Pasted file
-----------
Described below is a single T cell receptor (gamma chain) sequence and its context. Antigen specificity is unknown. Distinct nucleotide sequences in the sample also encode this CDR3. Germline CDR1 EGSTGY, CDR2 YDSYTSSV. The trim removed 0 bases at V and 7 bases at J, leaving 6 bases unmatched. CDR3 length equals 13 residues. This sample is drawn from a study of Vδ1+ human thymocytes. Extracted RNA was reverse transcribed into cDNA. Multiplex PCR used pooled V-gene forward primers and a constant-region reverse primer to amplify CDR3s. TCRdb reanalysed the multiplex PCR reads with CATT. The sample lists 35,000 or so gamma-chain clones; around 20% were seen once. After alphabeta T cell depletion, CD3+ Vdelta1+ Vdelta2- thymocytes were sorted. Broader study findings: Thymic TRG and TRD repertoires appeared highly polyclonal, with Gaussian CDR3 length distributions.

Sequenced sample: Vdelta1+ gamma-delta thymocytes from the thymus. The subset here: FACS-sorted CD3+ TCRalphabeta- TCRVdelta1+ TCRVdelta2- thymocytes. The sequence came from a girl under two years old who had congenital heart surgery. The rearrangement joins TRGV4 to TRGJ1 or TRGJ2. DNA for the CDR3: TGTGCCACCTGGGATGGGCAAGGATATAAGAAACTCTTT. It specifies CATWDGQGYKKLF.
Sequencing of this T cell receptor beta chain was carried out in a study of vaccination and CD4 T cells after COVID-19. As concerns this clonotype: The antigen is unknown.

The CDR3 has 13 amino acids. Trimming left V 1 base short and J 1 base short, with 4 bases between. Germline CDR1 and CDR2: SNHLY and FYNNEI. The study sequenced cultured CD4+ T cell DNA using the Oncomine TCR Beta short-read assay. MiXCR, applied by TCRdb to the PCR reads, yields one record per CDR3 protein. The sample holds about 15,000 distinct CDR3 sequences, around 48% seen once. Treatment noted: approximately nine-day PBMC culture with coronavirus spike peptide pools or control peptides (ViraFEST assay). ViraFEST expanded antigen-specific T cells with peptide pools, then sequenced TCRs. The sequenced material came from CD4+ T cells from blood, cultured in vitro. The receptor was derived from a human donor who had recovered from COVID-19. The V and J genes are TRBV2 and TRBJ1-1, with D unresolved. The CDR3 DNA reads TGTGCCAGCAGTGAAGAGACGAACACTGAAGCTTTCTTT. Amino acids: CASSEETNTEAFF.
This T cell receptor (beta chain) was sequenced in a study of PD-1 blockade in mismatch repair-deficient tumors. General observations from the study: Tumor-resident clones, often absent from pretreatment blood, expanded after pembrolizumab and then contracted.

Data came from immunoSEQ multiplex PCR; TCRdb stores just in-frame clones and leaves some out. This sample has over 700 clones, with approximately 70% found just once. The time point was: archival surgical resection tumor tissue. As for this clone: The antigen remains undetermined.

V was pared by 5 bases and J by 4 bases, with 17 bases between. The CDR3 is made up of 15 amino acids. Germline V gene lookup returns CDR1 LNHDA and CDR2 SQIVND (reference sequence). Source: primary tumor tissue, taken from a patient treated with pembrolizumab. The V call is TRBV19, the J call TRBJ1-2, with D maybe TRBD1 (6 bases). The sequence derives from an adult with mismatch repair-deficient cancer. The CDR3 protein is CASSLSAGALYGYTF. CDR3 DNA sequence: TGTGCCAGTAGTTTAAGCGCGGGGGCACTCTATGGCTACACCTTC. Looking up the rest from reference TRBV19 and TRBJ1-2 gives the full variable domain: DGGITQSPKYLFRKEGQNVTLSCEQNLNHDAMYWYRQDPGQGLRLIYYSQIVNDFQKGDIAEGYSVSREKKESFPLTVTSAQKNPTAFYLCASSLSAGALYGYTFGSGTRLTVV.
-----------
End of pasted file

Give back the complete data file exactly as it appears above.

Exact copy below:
Described below is a single T cell receptor (gamma chain) sequence and its context. Antigen specificity is unknown. Distinct nucleotide sequences in the sample also encode this CDR3. Germline CDR1 EGSTGY, CDR2 YDSYTSSV. The trim removed 0 bases at V and 7 bases at J, leaving 6 bases unmatched. CDR3 length equals 13 residues. This sample is drawn from a study of Vδ1+ human thymocytes. Extracted RNA was reverse transcribed into cDNA. Multiplex PCR used pooled V-gene forward primers and a constant-region reverse primer to amplify CDR3s. TCRdb reanalysed the multiplex PCR reads with CATT. The sample lists 35,000 or so gamma-chain clones; around 20% were seen once. After alphabeta T cell depletion, CD3+ Vdelta1+ Vdelta2- thymocytes were sorted. Broader study findings: Thymic TRG and TRD repertoires appeared highly polyclonal, with Gaussian CDR3 length distributions.

Sequenced sample: Vdelta1+ gamma-delta thymocytes from the thymus. The subset here: FACS-sorted CD3+ TCRalphabeta- TCRVdelta1+ TCRVdelta2- thymocytes. The sequence came from a girl under two years old who had congenital heart surgery. The rearrangement joins TRGV4 to TRGJ1 or TRGJ2. DNA for the CDR3: TGTGCCACCTGGGATGGGCAAGGATATAAGAAACTCTTT. It specifies CATWDGQGYKKLF.
Sequencing of this T cell receptor beta chain was carried out in a study of vaccination and CD4 T cells after COVID-19. As concerns this clonotype: The antigen is unknown.

The CDR3 has 13 amino acids. Trimming left V 1 base short and J 1 base short, with 4 bases between. Germline CDR1 and CDR2: SNHLY and FYNNEI. The study sequenced cultured CD4+ T cell DNA using the Oncomine TCR Beta short-read assay. MiXCR, applied by TCRdb to the PCR reads, yields one record per CDR3 protein. The sample holds about 15,000 distinct CDR3 sequences, around 48% seen once. Treatment noted: approximately nine-day PBMC culture with coronavirus spike peptide pools or control peptides (ViraFEST assay). ViraFEST expanded antigen-specific T cells with peptide pools, then sequenced TCRs. The sequenced material came from CD4+ T cells from blood, cultured in vitro. The receptor was derived from a human donor who had recovered from COVID-19. The V and J genes are TRBV2 and TRBJ1-1, with D unresolved. The CDR3 DNA reads TGTGCCAGCAGTGAAGAGACGAACACTGAAGCTTTCTTT. Amino acids: CASSEETNTEAFF.
This T cell receptor (beta chain) was sequenced in a study of PD-1 blockade in mismatch repair-deficient tumors. General observations from the study: Tumor-resident clones, often absent from pretreatment blood, expanded after pembrolizumab and then contracted.

Data came from immunoSEQ multiplex PCR; TCRdb stores just in-frame clones and leaves some out. This sample has over 700 clones, with approximately 70% found just once. The time point was: archival surgical resection tumor tissue. As for this clone: The antigen remains undetermined.

V was pared by 5 bases and J by 4 bases, with 17 bases between. The CDR3 is made up of 15 amino acids. Germline V gene lookup returns CDR1 LNHDA and CDR2 SQIVND (reference sequence). Source: primary tumor tissue, taken from a patient treated with pembrolizumab. The V call is TRBV19, the J call TRBJ1-2, with D maybe TRBD1 (6 bases). The sequence derives from an adult with mismatch repair-deficient cancer. The CDR3 protein is CASSLSAGALYGYTF. CDR3 DNA sequence: TGTGCCAGTAGTTTAAGCGCGGGGGCACTCTATGGCTACACCTTC. Looking up the rest from reference TRBV19 and TRBJ1-2 gives the full variable domain: DGGITQSPKYLFRKEGQNVTLSCEQNLNHDAMYWYRQDPGQGLRLIYYSQIVNDFQKGDIAEGYSVSREKKESFPLTVTSAQKNPTAFYLCASSLSAGALYGYTFGSGTRLTVV.